Hackathon project: Bitbucket2Asana
We at Five Minutes work on projects of various sizes and complexities. But since we are primarily a mobile development shop, often the projects last for just a few months and they overlap in different stages. To be able to manage and track these kinds of projects we need powerful but also simple and effective tools.
We like to experiment, so we tried different tools like Trac, Pivotal Tracker, Microsoft Project, Jira, Asana, Trello, Bitbucket Issues and others. Some of these were used individually, others in a combination. My team chose a combination of Asana and Bitbucket Issues. Asana is awesome for managing smaller projects, especially if they tend to overlap. But it lacks the features of an issue tracking system. And since we already used Bitbucket for source control, naturally we chose Bitbucket Issues for issue tracking. So in combining these two, as you can imagine, we found that having the tasks distributed on two different systems makes task management difficult and causes tasks to be overlooked and left behind. If only issues assigned to a person would automatically appear in their Asana task list.
Hackathon we had recently was a great opportunity to explore this idea further. While my other colleagues immersed themselves in cool projects which include hardware related stuff like presence detection and triggering door buzzer with a mobile app, I was eager to solve somewhat less “fun” problem which bugged us in our everyday work. There ought to be a simple way to connect these two services, I assumed.
In my mind, there was a perfect solution, a web service that would be connected to Bitbucket via “issue changes subscription API” similar to Facebook’s Realtime Updates API and to Asana via simple API for managing tasks. After some research, I found that Asana has an API, which makes it easy to create tasks on behalf of a user for which you have an API key. Great, second requirement – checked. As for the Bitbucket, it has both an API and a Broker service architecture, but none of those provide the ability to act on an event of an issue being assigned to the user. There is theÂ Events resource which could be polled in intervals, but that would be useful only in theory, because in reality the resource doesn’t support private repositories. So, without any other ideas, there was one last option to explore – email notifications.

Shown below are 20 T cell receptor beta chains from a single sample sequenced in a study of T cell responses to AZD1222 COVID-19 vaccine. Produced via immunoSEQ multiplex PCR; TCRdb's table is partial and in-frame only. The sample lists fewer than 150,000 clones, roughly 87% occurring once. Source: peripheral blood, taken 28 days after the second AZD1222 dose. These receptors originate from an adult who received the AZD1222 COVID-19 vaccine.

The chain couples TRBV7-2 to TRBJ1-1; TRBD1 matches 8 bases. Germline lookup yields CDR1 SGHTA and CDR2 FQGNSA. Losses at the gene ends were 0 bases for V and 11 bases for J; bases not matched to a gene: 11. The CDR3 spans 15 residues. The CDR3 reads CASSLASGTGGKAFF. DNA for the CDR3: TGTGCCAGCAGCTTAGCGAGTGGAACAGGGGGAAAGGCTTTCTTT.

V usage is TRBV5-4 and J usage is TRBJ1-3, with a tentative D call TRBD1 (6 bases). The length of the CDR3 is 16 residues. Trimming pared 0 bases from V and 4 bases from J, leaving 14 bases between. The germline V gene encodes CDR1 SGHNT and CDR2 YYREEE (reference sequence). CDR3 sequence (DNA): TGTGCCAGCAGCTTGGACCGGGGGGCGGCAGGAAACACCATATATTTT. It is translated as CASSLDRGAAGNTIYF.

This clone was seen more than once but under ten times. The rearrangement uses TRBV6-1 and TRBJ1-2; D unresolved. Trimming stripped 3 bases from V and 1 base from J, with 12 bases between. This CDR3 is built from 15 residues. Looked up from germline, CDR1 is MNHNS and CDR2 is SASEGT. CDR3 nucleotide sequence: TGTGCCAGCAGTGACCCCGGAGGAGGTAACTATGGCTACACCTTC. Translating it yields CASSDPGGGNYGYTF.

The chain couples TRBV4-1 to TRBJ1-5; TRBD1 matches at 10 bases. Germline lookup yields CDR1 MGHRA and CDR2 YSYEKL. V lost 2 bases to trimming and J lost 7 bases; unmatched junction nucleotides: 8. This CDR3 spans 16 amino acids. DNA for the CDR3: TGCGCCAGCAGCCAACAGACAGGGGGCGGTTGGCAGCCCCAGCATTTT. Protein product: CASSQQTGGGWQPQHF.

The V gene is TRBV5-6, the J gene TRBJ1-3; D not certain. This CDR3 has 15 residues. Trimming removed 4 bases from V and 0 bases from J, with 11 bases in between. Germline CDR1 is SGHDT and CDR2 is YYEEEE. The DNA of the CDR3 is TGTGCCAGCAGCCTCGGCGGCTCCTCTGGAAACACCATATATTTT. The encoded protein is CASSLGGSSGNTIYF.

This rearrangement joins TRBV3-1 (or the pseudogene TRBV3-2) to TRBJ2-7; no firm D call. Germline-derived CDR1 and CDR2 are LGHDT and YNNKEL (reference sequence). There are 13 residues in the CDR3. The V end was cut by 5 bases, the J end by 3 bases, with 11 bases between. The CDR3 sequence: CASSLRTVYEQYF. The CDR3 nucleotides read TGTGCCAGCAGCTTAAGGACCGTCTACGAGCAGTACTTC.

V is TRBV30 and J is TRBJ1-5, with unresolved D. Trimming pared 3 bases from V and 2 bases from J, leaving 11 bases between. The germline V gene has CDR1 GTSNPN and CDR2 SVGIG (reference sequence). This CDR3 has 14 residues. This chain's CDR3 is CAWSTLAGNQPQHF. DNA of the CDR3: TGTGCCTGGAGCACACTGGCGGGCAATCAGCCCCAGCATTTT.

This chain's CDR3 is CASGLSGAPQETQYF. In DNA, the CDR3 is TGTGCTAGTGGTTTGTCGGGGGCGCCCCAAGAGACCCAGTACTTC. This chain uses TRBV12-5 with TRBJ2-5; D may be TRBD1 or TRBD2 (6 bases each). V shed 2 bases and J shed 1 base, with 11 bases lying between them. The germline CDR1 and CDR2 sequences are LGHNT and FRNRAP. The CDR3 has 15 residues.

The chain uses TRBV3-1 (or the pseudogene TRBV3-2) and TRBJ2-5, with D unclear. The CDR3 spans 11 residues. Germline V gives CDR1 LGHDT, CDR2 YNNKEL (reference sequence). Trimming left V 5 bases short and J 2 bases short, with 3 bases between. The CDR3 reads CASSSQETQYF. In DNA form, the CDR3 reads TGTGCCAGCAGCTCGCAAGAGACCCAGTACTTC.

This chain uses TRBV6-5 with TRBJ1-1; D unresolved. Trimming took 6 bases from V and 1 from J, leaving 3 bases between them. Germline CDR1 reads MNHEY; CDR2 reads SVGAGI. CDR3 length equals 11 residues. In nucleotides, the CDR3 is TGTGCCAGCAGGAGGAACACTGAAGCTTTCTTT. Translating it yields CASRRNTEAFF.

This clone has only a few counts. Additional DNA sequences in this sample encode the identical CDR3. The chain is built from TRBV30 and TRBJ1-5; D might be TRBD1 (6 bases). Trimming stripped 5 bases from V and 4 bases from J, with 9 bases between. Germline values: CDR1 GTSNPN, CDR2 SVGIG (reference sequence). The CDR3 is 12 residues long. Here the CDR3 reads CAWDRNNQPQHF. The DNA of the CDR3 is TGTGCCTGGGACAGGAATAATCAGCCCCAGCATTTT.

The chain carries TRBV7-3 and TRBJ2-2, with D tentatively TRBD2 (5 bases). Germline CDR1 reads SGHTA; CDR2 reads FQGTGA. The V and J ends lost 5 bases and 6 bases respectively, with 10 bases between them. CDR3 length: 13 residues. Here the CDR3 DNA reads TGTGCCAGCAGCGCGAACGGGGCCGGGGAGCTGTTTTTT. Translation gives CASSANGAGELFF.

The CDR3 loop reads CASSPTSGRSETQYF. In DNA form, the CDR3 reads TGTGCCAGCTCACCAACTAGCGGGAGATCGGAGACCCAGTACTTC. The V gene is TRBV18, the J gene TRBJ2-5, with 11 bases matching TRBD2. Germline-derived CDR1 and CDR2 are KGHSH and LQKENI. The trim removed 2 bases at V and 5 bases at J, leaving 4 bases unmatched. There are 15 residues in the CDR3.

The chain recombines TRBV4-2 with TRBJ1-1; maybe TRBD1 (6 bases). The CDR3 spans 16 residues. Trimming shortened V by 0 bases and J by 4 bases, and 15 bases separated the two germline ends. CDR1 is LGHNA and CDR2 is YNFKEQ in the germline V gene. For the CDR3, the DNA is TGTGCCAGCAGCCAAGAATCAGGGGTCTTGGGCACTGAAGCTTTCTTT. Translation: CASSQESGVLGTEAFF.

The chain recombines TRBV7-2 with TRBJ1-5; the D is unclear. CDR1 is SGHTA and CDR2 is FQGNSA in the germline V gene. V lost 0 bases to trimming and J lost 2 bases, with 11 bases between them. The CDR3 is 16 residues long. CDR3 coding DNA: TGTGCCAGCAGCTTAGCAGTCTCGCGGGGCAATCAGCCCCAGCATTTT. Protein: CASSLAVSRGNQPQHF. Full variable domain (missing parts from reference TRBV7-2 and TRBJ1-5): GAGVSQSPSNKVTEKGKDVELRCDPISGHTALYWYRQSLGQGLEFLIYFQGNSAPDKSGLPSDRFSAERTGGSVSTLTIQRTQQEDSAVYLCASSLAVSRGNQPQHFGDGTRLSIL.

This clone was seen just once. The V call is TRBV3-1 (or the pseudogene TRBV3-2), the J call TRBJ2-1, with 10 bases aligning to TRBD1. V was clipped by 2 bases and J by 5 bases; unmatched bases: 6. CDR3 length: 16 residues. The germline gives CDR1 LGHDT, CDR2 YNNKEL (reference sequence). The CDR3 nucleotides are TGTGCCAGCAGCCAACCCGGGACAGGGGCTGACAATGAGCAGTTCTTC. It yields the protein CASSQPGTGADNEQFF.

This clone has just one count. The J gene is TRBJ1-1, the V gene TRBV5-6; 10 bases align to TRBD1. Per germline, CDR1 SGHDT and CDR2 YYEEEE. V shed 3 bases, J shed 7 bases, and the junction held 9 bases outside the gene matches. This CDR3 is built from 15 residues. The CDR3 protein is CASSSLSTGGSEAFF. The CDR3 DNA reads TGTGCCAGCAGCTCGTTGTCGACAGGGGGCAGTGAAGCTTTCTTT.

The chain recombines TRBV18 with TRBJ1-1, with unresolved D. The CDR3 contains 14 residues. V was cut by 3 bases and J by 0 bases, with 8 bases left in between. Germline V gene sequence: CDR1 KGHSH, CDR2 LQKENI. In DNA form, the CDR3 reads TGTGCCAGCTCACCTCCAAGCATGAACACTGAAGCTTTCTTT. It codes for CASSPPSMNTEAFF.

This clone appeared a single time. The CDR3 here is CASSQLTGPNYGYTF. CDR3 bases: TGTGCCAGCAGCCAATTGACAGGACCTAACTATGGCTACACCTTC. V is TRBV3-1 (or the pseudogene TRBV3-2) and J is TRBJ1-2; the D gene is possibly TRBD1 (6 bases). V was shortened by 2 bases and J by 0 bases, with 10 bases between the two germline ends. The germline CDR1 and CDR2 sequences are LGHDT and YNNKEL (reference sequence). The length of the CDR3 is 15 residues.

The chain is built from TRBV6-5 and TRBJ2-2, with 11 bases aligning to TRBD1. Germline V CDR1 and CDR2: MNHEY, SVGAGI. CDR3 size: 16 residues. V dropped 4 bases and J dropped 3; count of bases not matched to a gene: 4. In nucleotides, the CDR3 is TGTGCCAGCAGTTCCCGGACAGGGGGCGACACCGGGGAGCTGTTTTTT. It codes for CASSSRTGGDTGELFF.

Bitbucket has one annoying feature, as a team account owner you can either turn on or turn off all email notifications. In case they are turned on, the account owner is going to receive a notification for every event in any of the repositories the team is working on. Otherwise irritating feature, turned useful in this case. While thinking about ways of pushing the email notifications from Bitbucket to my web service, it occurred to me that the whole thing could be simplified to an email processing script called on all incoming emails. Sudden realization followed by some furious typing and there was a working prototype. The script would be called on an incoming email notification from Bitbucket, email would be parsed, issue related data extracted and a new task would be created in Asana. After another coding session the system would also be able to receive configuration information (workspace identifier, Bitbucket usernames and API keys for individual users) via email so that there is no need for an admin interface of any kind.
After the coding was done, a dedicated email address was created to which all emails from Bitbucket were forwarded from the team owner’s inbox. That email address was configured to have Bitbucket2Asana script run on every incoming email. And the only thing left was to ask other team members to send their Asana API keys in a given format to the dedicated Bitbucket2Asana email address and they would have their Bitbucket issues appear in Asana as new tasks.
The source code of the Bitbucket2Asana system is available on Bitbucket.